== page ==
I’m developing a theory that the true test of a person’s purpose in life is to ask them what they would do if they won the lottery. The really big who-could-possibly-spend-that-much-in-one-lifetime lottery. Let them get past the parts where they would travel, buy lots of neat stuff, take care of their families, and so on. Get past all the standard lottery winner stuff. Ask them what they would do once that’s all done and the novelty’s off. What would they do with the rest of their lives if they had such ability, such financial freedom to do so?
If I were the one fortunate enough to have all the numbers come up, of course I would do the standard stuff. I would travel everywhere. I’d make sure my family was all set. I’d take college classes in interesting subjects that have nothing to do with any sort of overarching goal—anthropology, filmmaking, sociology, art. Just for fun.
And I would write. I wouldn’t have to worry about making a living, and I could just write stories, as much as I wanted to.
The problem with that, though, is that I seem to write my best when I’m under pressure, when I’m doing something useful. That’s the key, there. I can’t just be keeping myself busy; I have to have an actual focus, something helpful and useful I’m trying to do that will take the random bits of poetry and prose which float around in my brain and refine them into some sort of cohesive whole. If I had so many gifts, and didn’t find a way to help others, I’d probably never be able to write anything proper again. It’s just the strange way my brain, heart, and soul seem to be hooked together, that my writing ability is linked in some strange way to my sense of purpose.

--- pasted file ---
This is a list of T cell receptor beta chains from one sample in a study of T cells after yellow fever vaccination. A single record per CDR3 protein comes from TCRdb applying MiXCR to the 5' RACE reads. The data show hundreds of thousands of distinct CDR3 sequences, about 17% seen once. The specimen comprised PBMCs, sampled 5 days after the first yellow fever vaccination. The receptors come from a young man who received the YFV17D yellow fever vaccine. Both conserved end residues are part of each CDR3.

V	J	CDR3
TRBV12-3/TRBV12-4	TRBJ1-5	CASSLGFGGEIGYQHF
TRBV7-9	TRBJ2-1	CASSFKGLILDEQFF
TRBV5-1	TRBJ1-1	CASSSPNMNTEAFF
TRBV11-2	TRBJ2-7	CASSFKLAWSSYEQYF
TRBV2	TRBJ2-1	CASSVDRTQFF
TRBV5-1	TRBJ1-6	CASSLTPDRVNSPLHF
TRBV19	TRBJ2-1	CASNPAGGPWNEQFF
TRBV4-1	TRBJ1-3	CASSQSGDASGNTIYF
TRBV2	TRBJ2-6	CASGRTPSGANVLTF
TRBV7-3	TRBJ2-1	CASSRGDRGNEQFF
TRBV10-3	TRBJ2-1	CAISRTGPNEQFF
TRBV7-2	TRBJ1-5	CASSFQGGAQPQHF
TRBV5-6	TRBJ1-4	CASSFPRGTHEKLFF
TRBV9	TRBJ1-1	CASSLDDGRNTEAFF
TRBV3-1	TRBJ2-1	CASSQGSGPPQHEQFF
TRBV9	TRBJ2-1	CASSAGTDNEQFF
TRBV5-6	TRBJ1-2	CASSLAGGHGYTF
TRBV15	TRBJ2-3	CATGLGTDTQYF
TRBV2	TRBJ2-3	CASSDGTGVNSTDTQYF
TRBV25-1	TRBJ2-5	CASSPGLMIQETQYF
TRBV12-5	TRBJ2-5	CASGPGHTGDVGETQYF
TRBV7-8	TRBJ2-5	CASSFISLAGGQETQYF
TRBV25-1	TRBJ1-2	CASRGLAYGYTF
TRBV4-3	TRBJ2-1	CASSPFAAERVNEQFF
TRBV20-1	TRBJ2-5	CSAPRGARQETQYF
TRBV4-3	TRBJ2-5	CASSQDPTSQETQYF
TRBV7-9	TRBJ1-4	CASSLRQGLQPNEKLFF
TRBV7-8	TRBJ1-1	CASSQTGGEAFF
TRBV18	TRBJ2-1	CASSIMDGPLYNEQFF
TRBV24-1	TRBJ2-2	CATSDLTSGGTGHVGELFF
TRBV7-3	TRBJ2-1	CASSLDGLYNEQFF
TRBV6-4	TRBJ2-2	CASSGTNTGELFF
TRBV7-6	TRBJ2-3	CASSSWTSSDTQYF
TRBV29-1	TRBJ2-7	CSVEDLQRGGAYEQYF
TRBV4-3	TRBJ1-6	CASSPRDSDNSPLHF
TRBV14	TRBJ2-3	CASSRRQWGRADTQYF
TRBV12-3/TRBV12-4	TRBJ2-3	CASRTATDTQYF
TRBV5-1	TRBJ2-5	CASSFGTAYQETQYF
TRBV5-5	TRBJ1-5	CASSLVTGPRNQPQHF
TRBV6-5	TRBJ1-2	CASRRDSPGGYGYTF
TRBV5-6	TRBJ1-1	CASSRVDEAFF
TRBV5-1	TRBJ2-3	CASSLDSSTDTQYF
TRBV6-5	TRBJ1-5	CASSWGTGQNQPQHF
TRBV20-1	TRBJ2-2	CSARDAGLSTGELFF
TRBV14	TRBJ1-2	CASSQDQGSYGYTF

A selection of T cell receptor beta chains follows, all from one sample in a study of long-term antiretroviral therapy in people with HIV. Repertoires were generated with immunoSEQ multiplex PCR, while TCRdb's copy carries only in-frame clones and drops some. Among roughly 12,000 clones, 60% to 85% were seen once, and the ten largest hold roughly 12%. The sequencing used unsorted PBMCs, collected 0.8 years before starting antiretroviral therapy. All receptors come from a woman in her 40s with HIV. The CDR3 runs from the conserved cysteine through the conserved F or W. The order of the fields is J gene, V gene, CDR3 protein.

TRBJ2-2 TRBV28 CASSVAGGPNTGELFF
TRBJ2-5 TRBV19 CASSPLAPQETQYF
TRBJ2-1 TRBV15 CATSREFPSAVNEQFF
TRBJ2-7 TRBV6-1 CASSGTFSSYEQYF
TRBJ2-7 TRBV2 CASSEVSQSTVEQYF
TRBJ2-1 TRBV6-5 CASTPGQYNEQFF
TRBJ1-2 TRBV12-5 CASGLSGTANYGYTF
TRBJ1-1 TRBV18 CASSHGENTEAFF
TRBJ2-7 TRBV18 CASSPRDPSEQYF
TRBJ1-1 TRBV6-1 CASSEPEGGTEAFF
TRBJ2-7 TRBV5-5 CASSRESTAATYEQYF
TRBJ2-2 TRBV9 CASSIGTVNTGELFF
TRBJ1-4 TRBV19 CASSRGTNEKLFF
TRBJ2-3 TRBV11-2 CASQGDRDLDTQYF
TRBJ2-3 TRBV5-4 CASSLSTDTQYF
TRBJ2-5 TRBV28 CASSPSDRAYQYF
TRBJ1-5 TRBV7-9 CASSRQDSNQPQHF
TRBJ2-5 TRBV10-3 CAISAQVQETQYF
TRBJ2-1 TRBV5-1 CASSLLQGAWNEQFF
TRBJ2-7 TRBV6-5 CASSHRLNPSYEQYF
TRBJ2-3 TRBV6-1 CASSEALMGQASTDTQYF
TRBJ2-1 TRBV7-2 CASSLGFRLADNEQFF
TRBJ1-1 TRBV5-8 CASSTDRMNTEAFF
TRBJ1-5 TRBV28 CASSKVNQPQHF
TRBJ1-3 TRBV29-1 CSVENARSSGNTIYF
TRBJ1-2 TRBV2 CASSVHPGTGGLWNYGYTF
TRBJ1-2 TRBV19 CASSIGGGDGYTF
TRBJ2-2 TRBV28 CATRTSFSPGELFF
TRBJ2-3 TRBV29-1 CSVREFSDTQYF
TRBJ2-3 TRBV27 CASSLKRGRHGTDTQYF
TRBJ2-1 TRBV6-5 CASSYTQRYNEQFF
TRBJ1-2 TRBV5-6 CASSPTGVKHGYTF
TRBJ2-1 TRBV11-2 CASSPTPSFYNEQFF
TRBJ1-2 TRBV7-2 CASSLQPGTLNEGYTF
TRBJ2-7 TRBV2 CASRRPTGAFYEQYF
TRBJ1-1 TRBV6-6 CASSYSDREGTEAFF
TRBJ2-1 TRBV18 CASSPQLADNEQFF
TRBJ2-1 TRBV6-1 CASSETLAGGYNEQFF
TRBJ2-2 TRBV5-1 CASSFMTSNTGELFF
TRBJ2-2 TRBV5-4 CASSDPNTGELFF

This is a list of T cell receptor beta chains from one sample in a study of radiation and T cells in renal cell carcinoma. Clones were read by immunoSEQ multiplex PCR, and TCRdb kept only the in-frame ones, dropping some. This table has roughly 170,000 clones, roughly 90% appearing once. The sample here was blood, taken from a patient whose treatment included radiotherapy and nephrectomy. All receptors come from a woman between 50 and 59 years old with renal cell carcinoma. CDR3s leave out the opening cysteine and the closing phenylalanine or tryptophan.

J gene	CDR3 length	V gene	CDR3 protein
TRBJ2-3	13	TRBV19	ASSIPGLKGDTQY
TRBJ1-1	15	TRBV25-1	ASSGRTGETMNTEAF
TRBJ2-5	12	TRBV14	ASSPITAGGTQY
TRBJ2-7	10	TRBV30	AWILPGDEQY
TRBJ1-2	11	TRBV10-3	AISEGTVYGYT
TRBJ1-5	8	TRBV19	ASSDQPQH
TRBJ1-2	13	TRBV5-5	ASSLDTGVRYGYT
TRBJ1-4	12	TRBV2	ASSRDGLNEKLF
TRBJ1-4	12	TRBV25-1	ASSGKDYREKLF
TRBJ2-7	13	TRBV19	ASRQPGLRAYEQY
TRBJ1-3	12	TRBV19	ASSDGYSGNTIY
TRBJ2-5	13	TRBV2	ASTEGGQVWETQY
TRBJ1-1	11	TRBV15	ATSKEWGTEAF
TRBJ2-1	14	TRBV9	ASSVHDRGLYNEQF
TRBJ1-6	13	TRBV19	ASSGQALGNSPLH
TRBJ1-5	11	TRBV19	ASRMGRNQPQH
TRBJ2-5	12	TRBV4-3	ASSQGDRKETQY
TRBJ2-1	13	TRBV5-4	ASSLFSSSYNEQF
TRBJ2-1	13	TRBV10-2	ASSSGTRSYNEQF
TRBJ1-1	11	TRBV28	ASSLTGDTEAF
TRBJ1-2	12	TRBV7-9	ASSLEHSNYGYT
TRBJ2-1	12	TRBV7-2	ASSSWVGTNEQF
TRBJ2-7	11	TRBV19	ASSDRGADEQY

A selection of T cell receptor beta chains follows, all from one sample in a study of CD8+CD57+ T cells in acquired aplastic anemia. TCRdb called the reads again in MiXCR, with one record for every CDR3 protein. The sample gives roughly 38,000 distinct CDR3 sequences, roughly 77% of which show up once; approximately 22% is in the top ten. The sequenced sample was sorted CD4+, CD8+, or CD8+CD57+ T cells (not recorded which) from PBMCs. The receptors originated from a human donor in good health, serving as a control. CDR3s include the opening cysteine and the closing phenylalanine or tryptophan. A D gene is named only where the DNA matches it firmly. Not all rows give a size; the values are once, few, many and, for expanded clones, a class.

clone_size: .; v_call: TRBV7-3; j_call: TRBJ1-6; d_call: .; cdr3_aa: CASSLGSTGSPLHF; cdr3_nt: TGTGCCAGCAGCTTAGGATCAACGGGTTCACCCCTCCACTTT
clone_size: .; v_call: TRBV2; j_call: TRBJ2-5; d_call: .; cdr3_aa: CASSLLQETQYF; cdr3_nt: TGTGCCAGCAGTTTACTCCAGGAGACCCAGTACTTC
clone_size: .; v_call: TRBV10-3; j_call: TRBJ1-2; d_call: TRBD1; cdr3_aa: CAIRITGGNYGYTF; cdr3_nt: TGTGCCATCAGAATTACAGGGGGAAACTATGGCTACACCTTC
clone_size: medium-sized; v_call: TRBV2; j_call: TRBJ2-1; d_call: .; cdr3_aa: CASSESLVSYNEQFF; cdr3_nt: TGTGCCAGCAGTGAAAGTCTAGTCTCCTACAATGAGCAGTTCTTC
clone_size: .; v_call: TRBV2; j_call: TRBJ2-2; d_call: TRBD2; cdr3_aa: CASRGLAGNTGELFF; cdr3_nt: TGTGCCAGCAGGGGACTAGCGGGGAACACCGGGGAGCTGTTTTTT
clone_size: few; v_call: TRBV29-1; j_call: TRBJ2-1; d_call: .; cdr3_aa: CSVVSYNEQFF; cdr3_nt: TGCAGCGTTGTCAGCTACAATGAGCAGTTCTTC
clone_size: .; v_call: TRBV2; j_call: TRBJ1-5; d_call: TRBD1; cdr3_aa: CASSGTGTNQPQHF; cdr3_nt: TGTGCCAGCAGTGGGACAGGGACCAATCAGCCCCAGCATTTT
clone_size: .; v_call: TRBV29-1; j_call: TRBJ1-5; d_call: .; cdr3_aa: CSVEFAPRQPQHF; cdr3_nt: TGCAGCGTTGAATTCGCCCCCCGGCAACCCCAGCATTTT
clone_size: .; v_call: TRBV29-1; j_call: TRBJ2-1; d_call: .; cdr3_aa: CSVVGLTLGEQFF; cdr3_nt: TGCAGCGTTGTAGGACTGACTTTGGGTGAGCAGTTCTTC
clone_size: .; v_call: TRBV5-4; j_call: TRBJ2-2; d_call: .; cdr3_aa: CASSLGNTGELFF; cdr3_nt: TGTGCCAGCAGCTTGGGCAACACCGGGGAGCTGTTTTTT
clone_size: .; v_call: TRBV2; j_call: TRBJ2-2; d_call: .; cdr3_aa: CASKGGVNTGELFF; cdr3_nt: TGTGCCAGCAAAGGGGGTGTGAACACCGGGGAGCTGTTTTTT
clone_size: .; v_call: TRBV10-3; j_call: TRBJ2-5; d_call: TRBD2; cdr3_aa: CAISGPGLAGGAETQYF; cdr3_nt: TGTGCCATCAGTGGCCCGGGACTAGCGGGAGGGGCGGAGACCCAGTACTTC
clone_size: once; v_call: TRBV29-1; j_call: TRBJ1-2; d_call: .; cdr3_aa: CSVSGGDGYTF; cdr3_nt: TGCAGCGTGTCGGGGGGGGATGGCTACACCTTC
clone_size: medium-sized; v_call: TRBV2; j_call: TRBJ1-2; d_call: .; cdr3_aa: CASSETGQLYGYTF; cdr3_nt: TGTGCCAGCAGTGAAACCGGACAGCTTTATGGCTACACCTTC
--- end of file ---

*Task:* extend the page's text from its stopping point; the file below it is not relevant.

So what would I do?
If I could, if I had these sorts of nearly-unlimited funds, I think what I would do is try to get medical treatment for people who couldn’t afford it. I would start clinics in inner cities and have mobile clinics in poor rural areas. Free or reduced cost services. I would spend my time trying to get grants (because with a project of this scope, even lottery winnings don’t last forever), trying to get health care workers to volunteer to help, trying to get the word out to the people who needed services that there really is help for them. I would deal with public relations, regulations, administration, and education. And then if I had any time left, I would go into the clinics myself. I would help change bandages or hold children getting booster shots, or hold the hands of someone who was sick and scared. I would listen to someone's story, or carefully and gently wipe away the tears of a hurt child. I would try to help them feel safe and cared for.
It is in this, the human face of what I would do if I could, that I would find my inspiration. My heart would be full, and the poetry would flow like water.